1st Gen R53 Cooper S P0300 Error (random mis-fire) and limp mode

Discussion in '1st Generation: 2002–06 R50, R53 & 2004–08 R52' started by agranger, Jun 24, 2012.

  1. agranger

    agranger MINI of the Month June 2009
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    #1 agranger, Jun 24, 2012
    Last edited: Jun 24, 2012
    OK...

    I'm having problems with Jango, my 2006 MCS (R53)... 6.5 years old, 80,000 miles.

    Engine Mods: 16% pulley, Jan's tune, CAI, cat-back exhaust, coil-pack, plug wires, colder plugs, large intercooler

    Care: I'm a maintenance freak, so the car gets oil changes every 7-9k miles. The coolant has been flushed recently, new oil pan gasket, super charger oil serviced + new serpentine belt about 8k miles ago. The battery is 2 years old or so. All of the fluids are topped-up and have remained level (no known leaks or visual signs of any problems)

    I was driving home about a week ago and was 5 miles from the 80,000 mile mark on the odometer. While waiting for the roll-over event, I noticed that the DSC light was on. "Strange..." I thought. I toggled the DSC switch (sometimes I bump it on accident when rolling down the windows), but it wouldn't go off. A mile or two later, the exhaust suddenly changed note to something deeper and more rattly... uh oh. Limp mode! The SES light also kicked on. I turned off the car, restarted and drove home (exhaust note returned to normal). The limp-mode kicked in one more time in the 10 remaining miles to home.

    I hooked up the diagnostic tool and got only one code: P0300 (random mis-fire).

    Hypothesis #1: It's bad gas.

    I was about out of gas, so I refilled at a different station that the last time (a high-volume Exxon, using 93 octane) and added a bottle of Lucas Oil's Octane Booster / Fuel Treatment to the tank. I cleared the codes and pulled away from the station.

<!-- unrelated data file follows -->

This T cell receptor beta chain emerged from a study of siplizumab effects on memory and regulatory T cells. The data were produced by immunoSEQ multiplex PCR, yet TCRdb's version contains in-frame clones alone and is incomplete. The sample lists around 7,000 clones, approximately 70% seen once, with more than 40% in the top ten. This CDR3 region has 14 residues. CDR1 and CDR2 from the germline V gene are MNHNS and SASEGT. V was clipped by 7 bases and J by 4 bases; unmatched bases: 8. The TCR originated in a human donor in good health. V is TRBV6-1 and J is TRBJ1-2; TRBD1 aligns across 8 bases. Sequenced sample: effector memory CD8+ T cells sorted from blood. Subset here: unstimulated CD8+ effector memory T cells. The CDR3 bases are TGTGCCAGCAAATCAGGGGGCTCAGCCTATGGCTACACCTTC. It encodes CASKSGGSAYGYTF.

No luck... The car went into limp mode two or three times on my 15 mile trip to and from work each day for most of a week, as it had before... OK... it's not bad fuel, unless I got 2 bad tanks in a row and the first tank didn't cause me any problems until the tank was at 95% empty.

    Hypothesis #2: The coil pack was bad

    Well... this wasn't my second hypothesis, but it was an easy swap, so I pulled the aftermarket coilpack I put on about 50k miles ago and replaced it with the stock unit that was working fine when I pulled it. Nope... same problems... limp mode + SES Light + DSC light.

    Hypothesis #3: Bad plugs and/or bad plug wires
    This was really my hypothesis #2, but it takes a bit longer to do the swap, so I just got around to it this weekend. I pulled the plugs (NGK that are 1 degree colder) and plug wires (quality aftermarket wires) and replaced 'em with a set of Brisk plugs that I pulled off of the car a while ago (they were working fine when I replaced them proactively after 30k miles or so) and the stock wires that only had 30k miles on 'em. I cleared the code and went out on a test drive.

    Ugh... same problems. I really thought this was going to fix it!

    3 of the plugs (1,2 and 3) looked the same on the business end... some light rusting but basically dry all around. #4 (driver's side) was the only one that stood out as being slightly different, but nothing so out of the ordinary that it would have normally worried me (and #4 has always been a bit different when I've pulled the plugs over the last 6.5 years). The plug on the left is from 1, 2 or 3. The plug on the right is the one from #4.

    [​IMG]

    Hypothesis #4: ???

    This is where I am right now. I've got a few ideas, but I'm looking for any help someone wishes to offer.

    1. Perhaps a vac leak or maybe my supercharger boots are leaking. When I swapped the plugs, the supercharger boots (silicone Alta units) looked a bit worn out and chewed up. Maybe I'll get some fresh ones sent out as they probably need to be refreshed anyway.

    2. On an R56, this code in isolation is a symptom of a high-pressure fuel pump going out, but I haven't heard of that issue in an R53. I haven't changed the fuel filter in 50k miles or so, but people frequently NEVER change them on the R53 with no problems.

    3. Again, on an R56, this code can be a symptom of carbon build-up. I haven't spotted this issue on an R53 thread, though, with this same code. Possibly a bad valve, maybe (spotted this on one thread somewhere that a bad valve caused this same code)?

    4. Still water in the fuel? Maybe I need to add some Sta-bil fuel drier and push another tank of gas through the car.

    5. O2 sensors? They tend to die around 100k+ and I'm at 80k now... possible?

    4. Any other thoughts?

    Thanks all!
     
  2. minimark

    minimark Well-Known Member